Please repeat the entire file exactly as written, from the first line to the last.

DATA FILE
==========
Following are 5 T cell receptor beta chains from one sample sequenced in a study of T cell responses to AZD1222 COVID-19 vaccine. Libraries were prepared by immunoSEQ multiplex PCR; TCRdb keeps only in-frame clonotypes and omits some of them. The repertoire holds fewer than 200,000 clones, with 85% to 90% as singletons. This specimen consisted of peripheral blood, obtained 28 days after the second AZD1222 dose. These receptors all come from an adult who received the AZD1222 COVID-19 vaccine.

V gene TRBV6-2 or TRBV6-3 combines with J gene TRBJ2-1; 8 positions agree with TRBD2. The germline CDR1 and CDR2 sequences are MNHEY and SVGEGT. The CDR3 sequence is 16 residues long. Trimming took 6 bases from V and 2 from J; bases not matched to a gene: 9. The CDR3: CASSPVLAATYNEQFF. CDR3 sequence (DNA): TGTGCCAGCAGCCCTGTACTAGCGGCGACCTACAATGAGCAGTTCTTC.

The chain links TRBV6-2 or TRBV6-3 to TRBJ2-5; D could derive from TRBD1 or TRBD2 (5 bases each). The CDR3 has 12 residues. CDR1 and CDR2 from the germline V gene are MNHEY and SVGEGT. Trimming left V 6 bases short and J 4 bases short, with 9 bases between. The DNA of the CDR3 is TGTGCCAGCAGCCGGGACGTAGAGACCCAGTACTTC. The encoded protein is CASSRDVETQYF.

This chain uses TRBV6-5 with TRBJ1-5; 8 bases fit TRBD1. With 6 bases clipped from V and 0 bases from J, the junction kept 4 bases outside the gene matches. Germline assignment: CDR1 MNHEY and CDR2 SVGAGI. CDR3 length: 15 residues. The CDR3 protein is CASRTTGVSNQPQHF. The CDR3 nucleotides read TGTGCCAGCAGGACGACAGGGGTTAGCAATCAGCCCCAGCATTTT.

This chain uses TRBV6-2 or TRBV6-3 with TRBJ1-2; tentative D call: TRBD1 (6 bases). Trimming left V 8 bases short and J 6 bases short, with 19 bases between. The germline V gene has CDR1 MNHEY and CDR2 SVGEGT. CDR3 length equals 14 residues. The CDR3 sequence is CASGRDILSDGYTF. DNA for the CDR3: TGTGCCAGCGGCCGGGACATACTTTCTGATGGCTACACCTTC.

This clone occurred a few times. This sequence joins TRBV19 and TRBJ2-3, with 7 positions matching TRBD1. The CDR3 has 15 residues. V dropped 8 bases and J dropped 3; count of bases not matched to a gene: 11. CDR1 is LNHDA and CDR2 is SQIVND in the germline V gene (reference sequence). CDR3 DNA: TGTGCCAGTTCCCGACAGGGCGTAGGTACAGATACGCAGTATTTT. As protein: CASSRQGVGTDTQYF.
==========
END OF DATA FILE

Following are 5 T cell receptor beta chains from one sample sequenced in a study of T cell responses to AZD1222 COVID-19 vaccine. Libraries were prepared by immunoSEQ multiplex PCR; TCRdb keeps only in-frame clonotypes and omits some of them. The repertoire holds fewer than 200,000 clones, with 85% to 90% as singletons. This specimen consisted of peripheral blood, obtained 28 days after the second AZD1222 dose. These receptors all come from an adult who received the AZD1222 COVID-19 vaccine.

V gene TRBV6-2 or TRBV6-3 combines with J gene TRBJ2-1; 8 positions agree with TRBD2. The germline CDR1 and CDR2 sequences are MNHEY and SVGEGT. The CDR3 sequence is 16 residues long. Trimming took 6 bases from V and 2 from J; bases not matched to a gene: 9. The CDR3: CASSPVLAATYNEQFF. CDR3 sequence (DNA): TGTGCCAGCAGCCCTGTACTAGCGGCGACCTACAATGAGCAGTTCTTC.

The chain links TRBV6-2 or TRBV6-3 to TRBJ2-5; D could derive from TRBD1 or TRBD2 (5 bases each). The CDR3 has 12 residues. CDR1 and CDR2 from the germline V gene are MNHEY and SVGEGT. Trimming left V 6 bases short and J 4 bases short, with 9 bases between. The DNA of the CDR3 is TGTGCCAGCAGCCGGGACGTAGAGACCCAGTACTTC. The encoded protein is CASSRDVETQYF.

This chain uses TRBV6-5 with TRBJ1-5; 8 bases fit TRBD1. With 6 bases clipped from V and 0 bases from J, the junction kept 4 bases outside the gene matches. Germline assignment: CDR1 MNHEY and CDR2 SVGAGI. CDR3 length: 15 residues. The CDR3 protein is CASRTTGVSNQPQHF. The CDR3 nucleotides read TGTGCCAGCAGGACGACAGGGGTTAGCAATCAGCCCCAGCATTTT.

This chain uses TRBV6-2 or TRBV6-3 with TRBJ1-2; tentative D call: TRBD1 (6 bases). Trimming left V 8 bases short and J 6 bases short, with 19 bases between. The germline V gene has CDR1 MNHEY and CDR2 SVGEGT. CDR3 length equals 14 residues. The CDR3 sequence is CASGRDILSDGYTF. DNA for the CDR3: TGTGCCAGCGGCCGGGACATACTTTCTGATGGCTACACCTTC.

This clone occurred a few times. This sequence joins TRBV19 and TRBJ2-3, with 7 positions matching TRBD1. The CDR3 has 15 residues. V dropped 8 bases and J dropped 3; count of bases not matched to a gene: 11. CDR1 is LNHDA and CDR2 is SQIVND in the germline V gene (reference sequence). CDR3 DNA: TGTGCCAGTTCCCGACAGGGCGTAGGTACAGATACGCAGTATTTT. As protein: CASSRQGVGTDTQYF.